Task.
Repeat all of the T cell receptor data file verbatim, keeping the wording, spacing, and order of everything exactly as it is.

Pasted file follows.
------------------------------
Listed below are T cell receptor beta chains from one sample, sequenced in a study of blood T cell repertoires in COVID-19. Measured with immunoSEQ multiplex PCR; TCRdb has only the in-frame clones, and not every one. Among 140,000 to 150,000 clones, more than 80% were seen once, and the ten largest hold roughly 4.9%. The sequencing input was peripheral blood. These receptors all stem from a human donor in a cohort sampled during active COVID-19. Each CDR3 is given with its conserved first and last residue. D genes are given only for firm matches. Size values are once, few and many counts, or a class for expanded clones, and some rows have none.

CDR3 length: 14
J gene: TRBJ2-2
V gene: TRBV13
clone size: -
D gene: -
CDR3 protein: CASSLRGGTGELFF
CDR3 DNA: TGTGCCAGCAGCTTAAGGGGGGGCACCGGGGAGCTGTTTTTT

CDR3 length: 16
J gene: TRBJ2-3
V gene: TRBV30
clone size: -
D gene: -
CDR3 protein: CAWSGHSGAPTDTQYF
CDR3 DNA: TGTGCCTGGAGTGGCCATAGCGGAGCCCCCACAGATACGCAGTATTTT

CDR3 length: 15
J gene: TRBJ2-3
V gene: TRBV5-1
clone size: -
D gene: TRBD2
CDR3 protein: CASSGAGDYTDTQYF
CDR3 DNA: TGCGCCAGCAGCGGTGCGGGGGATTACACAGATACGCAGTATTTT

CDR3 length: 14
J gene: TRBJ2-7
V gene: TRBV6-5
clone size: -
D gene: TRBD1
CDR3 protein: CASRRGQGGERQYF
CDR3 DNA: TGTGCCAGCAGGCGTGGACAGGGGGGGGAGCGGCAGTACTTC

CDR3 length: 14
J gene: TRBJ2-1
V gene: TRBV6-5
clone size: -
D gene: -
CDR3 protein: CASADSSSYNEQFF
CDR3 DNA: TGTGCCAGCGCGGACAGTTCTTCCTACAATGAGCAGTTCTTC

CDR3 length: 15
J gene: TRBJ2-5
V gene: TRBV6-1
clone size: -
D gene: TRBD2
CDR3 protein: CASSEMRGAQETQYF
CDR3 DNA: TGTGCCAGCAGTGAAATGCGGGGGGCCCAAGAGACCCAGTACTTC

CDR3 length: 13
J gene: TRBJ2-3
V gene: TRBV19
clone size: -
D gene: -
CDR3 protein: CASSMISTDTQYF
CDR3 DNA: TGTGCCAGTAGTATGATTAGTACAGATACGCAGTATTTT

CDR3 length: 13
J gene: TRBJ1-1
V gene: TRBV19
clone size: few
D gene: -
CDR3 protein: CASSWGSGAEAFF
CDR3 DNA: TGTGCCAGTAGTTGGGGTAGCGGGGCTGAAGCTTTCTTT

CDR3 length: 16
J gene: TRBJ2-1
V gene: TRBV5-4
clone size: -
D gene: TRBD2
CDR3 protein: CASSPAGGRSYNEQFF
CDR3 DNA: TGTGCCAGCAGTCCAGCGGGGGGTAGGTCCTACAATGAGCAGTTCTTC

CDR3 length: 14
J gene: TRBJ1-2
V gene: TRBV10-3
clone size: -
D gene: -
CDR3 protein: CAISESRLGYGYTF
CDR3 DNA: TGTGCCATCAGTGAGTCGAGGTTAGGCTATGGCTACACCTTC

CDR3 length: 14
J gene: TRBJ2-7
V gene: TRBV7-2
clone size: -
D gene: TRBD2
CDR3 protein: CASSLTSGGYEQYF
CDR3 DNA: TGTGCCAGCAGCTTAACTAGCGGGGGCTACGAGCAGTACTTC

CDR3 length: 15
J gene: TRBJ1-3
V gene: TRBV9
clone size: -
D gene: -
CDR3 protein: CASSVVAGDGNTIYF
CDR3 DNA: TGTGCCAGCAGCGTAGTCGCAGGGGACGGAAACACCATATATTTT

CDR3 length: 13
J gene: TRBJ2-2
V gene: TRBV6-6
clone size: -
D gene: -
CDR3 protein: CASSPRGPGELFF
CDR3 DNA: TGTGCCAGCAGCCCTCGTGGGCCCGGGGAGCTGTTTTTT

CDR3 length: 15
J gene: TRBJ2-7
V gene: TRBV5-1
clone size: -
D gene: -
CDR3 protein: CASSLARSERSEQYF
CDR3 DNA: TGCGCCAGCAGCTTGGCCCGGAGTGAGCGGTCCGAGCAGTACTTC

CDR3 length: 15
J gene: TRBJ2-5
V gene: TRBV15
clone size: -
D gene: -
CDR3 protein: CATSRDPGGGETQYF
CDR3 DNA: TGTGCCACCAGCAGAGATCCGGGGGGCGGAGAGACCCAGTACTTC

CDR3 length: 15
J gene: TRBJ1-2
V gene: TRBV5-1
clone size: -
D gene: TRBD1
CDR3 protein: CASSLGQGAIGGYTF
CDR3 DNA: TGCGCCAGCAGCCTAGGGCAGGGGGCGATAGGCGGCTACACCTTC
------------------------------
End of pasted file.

Listed below are T cell receptor beta chains from one sample, sequenced in a study of blood T cell repertoires in COVID-19. Measured with immunoSEQ multiplex PCR; TCRdb has only the in-frame clones, and not every one. Among 140,000 to 150,000 clones, more than 80% were seen once, and the ten largest hold roughly 4.9%. The sequencing input was peripheral blood. These receptors all stem from a human donor in a cohort sampled during active COVID-19. Each CDR3 is given with its conserved first and last residue. D genes are given only for firm matches. Size values are once, few and many counts, or a class for expanded clones, and some rows have none.

CDR3 length: 14
J gene: TRBJ2-2
V gene: TRBV13
clone size: -
D gene: -
CDR3 protein: CASSLRGGTGELFF
CDR3 DNA: TGTGCCAGCAGCTTAAGGGGGGGCACCGGGGAGCTGTTTTTT

CDR3 length: 16
J gene: TRBJ2-3
V gene: TRBV30
clone size: -
D gene: -
CDR3 protein: CAWSGHSGAPTDTQYF
CDR3 DNA: TGTGCCTGGAGTGGCCATAGCGGAGCCCCCACAGATACGCAGTATTTT

CDR3 length: 15
J gene: TRBJ2-3
V gene: TRBV5-1
clone size: -
D gene: TRBD2
CDR3 protein: CASSGAGDYTDTQYF
CDR3 DNA: TGCGCCAGCAGCGGTGCGGGGGATTACACAGATACGCAGTATTTT

CDR3 length: 14
J gene: TRBJ2-7
V gene: TRBV6-5
clone size: -
D gene: TRBD1
CDR3 protein: CASRRGQGGERQYF
CDR3 DNA: TGTGCCAGCAGGCGTGGACAGGGGGGGGAGCGGCAGTACTTC

CDR3 length: 14
J gene: TRBJ2-1
V gene: TRBV6-5
clone size: -
D gene: -
CDR3 protein: CASADSSSYNEQFF
CDR3 DNA: TGTGCCAGCGCGGACAGTTCTTCCTACAATGAGCAGTTCTTC

CDR3 length: 15
J gene: TRBJ2-5
V gene: TRBV6-1
clone size: -
D gene: TRBD2
CDR3 protein: CASSEMRGAQETQYF
CDR3 DNA: TGTGCCAGCAGTGAAATGCGGGGGGCCCAAGAGACCCAGTACTTC

CDR3 length: 13
J gene: TRBJ2-3
V gene: TRBV19
clone size: -
D gene: -
CDR3 protein: CASSMISTDTQYF
CDR3 DNA: TGTGCCAGTAGTATGATTAGTACAGATACGCAGTATTTT

CDR3 length: 13
J gene: TRBJ1-1
V gene: TRBV19
clone size: few
D gene: -
CDR3 protein: CASSWGSGAEAFF
CDR3 DNA: TGTGCCAGTAGTTGGGGTAGCGGGGCTGAAGCTTTCTTT

CDR3 length: 16
J gene: TRBJ2-1
V gene: TRBV5-4
clone size: -
D gene: TRBD2
CDR3 protein: CASSPAGGRSYNEQFF
CDR3 DNA: TGTGCCAGCAGTCCAGCGGGGGGTAGGTCCTACAATGAGCAGTTCTTC

CDR3 length: 14
J gene: TRBJ1-2
V gene: TRBV10-3
clone size: -
D gene: -
CDR3 protein: CAISESRLGYGYTF
CDR3 DNA: TGTGCCATCAGTGAGTCGAGGTTAGGCTATGGCTACACCTTC

CDR3 length: 14
J gene: TRBJ2-7
V gene: TRBV7-2
clone size: -
D gene: TRBD2
CDR3 protein: CASSLTSGGYEQYF
CDR3 DNA: TGTGCCAGCAGCTTAACTAGCGGGGGCTACGAGCAGTACTTC

CDR3 length: 15
J gene: TRBJ1-3
V gene: TRBV9
clone size: -
D gene: -
CDR3 protein: CASSVVAGDGNTIYF
CDR3 DNA: TGTGCCAGCAGCGTAGTCGCAGGGGACGGAAACACCATATATTTT

CDR3 length: 13
J gene: TRBJ2-2
V gene: TRBV6-6
clone size: -
D gene: -
CDR3 protein: CASSPRGPGELFF
CDR3 DNA: TGTGCCAGCAGCCCTCGTGGGCCCGGGGAGCTGTTTTTT

CDR3 length: 15
J gene: TRBJ2-7
V gene: TRBV5-1
clone size: -
D gene: -
CDR3 protein: CASSLARSERSEQYF
CDR3 DNA: TGCGCCAGCAGCTTGGCCCGGAGTGAGCGGTCCGAGCAGTACTTC

CDR3 length: 15
J gene: TRBJ2-5
V gene: TRBV15
clone size: -
D gene: -
CDR3 protein: CATSRDPGGGETQYF
CDR3 DNA: TGTGCCACCAGCAGAGATCCGGGGGGCGGAGAGACCCAGTACTTC

CDR3 length: 15
J gene: TRBJ1-2
V gene: TRBV5-1
clone size: -
D gene: TRBD1
CDR3 protein: CASSLGQGAIGGYTF
CDR3 DNA: TGCGCCAGCAGCCTAGGGCAGGGGGCGATAGGCGGCTACACCTTC